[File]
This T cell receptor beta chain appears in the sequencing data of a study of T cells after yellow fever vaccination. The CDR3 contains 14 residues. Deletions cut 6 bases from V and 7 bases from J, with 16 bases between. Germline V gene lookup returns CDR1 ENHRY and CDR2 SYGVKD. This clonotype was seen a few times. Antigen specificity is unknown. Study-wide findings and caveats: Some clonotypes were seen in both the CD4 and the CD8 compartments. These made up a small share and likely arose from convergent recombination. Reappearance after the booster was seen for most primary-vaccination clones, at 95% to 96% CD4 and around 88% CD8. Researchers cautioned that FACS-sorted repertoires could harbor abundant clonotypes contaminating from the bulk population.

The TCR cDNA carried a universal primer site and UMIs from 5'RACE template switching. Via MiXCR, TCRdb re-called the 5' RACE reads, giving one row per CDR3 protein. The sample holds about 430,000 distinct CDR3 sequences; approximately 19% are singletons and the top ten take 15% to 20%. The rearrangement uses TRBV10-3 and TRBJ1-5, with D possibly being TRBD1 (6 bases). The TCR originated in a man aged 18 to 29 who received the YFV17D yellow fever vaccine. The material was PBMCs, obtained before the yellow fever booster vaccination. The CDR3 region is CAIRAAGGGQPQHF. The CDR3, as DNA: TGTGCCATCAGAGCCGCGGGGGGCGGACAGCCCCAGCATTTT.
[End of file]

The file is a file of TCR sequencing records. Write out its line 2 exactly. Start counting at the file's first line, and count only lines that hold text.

The TCR cDNA carried a universal primer site and UMIs from 5'RACE template switching. Via MiXCR, TCRdb re-called the 5' RACE reads, giving one row per CDR3 protein. The sample holds about 430,000 distinct CDR3 sequences; approximately 19% are singletons and the top ten take 15% to 20%. The rearrangement uses TRBV10-3 and TRBJ1-5, with D possibly being TRBD1 (6 bases). The TCR originated in a man aged 18 to 29 who received the YFV17D yellow fever vaccine. The material was PBMCs, obtained before the yellow fever booster vaccination. The CDR3 region is CAIRAAGGGQPQHF. The CDR3, as DNA: TGTGCCATCAGAGCCGCGGGGGGCGGACAGCCCCAGCATTTT.